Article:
Article

Quantitative genetic analysis of sleep in Drosophila melanogaster.

Howard Hughes Medical Institute, Department of Neuroscience, School of Medicine, University of Pennsylvania, Philadelphia, Pennsylvania 19104, USA.
Genetics (Impact Factor: 4.87). 05/2008; 178(4):2341-60. DOI: 10.1534/genetics.107.081232
Source: PubMed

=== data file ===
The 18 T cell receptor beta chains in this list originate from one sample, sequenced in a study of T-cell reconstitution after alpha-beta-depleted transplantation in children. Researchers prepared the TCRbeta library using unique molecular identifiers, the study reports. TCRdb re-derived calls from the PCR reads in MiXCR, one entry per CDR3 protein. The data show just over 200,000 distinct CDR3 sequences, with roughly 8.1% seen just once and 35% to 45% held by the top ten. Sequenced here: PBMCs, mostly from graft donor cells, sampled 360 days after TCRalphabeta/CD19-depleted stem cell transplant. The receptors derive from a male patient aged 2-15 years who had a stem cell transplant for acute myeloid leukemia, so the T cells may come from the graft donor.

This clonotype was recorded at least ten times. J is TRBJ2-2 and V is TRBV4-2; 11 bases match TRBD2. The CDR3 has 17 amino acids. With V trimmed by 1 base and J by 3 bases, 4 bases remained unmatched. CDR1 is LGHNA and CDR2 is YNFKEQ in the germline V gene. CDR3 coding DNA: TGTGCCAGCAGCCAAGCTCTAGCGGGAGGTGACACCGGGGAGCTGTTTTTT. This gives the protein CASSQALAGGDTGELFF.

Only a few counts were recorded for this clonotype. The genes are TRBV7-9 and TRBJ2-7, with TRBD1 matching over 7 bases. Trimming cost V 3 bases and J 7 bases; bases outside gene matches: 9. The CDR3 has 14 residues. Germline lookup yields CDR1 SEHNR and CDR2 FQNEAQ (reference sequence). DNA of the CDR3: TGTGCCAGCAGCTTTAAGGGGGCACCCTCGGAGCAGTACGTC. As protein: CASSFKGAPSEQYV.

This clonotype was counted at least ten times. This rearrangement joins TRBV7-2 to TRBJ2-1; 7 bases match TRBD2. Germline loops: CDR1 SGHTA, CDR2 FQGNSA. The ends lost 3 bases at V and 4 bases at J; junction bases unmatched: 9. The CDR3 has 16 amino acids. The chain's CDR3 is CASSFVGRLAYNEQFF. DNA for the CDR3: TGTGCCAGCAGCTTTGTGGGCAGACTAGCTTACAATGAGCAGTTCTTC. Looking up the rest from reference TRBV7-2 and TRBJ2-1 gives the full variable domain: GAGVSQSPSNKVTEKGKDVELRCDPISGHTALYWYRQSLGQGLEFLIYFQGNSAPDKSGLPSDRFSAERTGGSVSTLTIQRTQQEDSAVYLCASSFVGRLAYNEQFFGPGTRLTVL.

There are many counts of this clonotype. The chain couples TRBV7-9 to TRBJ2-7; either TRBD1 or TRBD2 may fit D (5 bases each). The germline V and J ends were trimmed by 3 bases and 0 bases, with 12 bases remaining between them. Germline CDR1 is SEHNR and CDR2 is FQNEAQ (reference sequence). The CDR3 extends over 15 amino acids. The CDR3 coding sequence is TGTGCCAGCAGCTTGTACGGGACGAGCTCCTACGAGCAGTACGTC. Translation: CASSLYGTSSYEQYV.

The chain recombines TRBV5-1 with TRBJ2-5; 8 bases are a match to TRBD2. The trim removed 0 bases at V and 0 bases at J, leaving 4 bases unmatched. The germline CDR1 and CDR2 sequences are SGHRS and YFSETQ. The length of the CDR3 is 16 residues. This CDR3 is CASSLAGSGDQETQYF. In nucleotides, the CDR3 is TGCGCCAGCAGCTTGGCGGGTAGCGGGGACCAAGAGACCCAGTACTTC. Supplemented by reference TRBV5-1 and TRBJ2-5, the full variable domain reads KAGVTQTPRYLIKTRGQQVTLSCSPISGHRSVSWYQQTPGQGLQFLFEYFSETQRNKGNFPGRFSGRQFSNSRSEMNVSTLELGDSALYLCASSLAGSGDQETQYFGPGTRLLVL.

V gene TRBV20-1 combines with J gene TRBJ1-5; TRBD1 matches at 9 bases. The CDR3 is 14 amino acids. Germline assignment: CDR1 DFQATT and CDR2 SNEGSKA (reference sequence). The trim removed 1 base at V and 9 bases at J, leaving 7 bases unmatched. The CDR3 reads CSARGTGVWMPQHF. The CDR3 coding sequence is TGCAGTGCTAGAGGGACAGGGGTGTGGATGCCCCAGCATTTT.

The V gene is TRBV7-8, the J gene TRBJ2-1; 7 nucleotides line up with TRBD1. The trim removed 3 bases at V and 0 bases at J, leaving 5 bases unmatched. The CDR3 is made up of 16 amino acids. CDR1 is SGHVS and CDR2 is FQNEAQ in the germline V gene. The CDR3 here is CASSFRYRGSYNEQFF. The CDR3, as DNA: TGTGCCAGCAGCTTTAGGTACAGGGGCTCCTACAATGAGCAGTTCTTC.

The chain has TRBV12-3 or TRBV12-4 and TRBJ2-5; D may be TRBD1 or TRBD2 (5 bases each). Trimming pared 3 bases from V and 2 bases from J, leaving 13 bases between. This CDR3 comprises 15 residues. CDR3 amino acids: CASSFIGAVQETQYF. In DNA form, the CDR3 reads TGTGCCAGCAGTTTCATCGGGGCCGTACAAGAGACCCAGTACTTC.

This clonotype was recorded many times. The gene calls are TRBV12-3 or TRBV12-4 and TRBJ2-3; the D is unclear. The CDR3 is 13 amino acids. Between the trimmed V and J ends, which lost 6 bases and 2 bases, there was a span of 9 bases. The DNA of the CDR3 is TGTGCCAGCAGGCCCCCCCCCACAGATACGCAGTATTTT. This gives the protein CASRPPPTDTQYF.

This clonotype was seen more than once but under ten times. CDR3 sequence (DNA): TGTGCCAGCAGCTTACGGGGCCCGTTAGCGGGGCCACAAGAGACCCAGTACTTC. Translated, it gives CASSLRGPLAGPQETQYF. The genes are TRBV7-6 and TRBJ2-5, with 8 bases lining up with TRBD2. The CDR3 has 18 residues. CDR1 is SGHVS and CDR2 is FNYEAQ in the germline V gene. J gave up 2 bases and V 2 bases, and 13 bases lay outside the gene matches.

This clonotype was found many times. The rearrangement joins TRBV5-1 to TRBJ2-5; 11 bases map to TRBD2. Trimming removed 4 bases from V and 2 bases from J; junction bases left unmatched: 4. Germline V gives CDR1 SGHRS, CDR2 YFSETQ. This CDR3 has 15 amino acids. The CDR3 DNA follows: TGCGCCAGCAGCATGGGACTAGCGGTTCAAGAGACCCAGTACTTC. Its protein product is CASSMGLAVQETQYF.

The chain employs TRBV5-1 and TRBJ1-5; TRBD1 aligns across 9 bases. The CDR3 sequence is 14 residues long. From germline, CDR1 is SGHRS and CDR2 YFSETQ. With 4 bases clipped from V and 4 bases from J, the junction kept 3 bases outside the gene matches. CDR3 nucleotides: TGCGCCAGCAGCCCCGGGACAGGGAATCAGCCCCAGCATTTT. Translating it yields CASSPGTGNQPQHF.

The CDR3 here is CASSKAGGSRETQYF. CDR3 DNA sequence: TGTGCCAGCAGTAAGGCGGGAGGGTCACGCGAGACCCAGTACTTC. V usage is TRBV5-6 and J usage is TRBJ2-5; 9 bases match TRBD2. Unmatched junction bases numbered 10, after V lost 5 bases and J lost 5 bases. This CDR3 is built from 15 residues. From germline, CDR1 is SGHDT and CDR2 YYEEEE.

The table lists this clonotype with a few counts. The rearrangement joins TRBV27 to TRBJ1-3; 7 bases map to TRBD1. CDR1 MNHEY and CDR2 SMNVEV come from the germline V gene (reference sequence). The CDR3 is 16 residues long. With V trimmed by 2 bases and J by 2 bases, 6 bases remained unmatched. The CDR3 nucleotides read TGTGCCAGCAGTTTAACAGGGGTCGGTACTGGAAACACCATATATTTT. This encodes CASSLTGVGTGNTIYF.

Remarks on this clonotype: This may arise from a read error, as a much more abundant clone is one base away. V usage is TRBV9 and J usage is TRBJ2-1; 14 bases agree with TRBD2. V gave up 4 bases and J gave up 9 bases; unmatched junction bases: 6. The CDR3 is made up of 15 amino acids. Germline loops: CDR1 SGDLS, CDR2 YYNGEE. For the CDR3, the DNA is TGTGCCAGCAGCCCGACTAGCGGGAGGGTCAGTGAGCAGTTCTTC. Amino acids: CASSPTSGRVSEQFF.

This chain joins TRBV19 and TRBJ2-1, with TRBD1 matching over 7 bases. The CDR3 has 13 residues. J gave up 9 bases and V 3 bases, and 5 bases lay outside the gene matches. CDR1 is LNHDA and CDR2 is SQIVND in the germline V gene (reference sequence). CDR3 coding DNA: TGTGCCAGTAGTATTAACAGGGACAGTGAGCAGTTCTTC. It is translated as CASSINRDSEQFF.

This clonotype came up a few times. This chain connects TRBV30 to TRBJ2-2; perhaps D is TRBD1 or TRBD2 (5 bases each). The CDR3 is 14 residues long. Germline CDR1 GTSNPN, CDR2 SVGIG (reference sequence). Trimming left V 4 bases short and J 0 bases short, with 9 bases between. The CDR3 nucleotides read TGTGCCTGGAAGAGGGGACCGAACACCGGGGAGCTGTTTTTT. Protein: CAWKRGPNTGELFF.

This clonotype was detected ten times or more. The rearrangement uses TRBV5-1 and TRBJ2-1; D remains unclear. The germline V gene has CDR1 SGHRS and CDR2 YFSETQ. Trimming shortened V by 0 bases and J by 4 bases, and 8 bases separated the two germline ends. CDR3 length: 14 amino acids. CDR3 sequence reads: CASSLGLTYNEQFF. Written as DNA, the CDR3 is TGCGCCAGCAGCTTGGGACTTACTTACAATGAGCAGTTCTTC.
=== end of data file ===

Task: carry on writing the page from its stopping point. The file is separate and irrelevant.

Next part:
ABSTRACT Although intensively studied, the biological purpose of sleep is not known. To identify candidate genes affecting sleep, we assayed 136 isogenic P-element insertion lines of Drosophila melanogaster. Since sleep has been negatively correlated with energy reserves across taxa, we measured energy stores (whole-body protein, glycogen, and triglycerides) in these lines as well. Twenty-one insertions with known effects on physiology, development, and behavior affect 24-hr sleep time. Thirty-two candidate insertions significantly impact energy stores. Mutational genetic correlations among sleep parameters revealed that the genetic basis of the transition between sleep and waking states in males and females may be different. Furthermore, sleep bout number can be decoupled from waking activity in males, but not in females. Significant genetic correlations are present between sleep phenotypes and glycogen stores in males, while sleep phenotypes are correlated with triglycerides in females. Differences observed in male and female sleep behavior in flies may therefore be related to sex-specific differences in metabolic needs. Sleep thus emerges as a complex trait that exhibits extensive pleiotropy and sex specificity. The large mutational target that we observed implicates genes functioning in a variety of biological processes, suggesting that sleep may serve a number of different functions rather than a single purpose.

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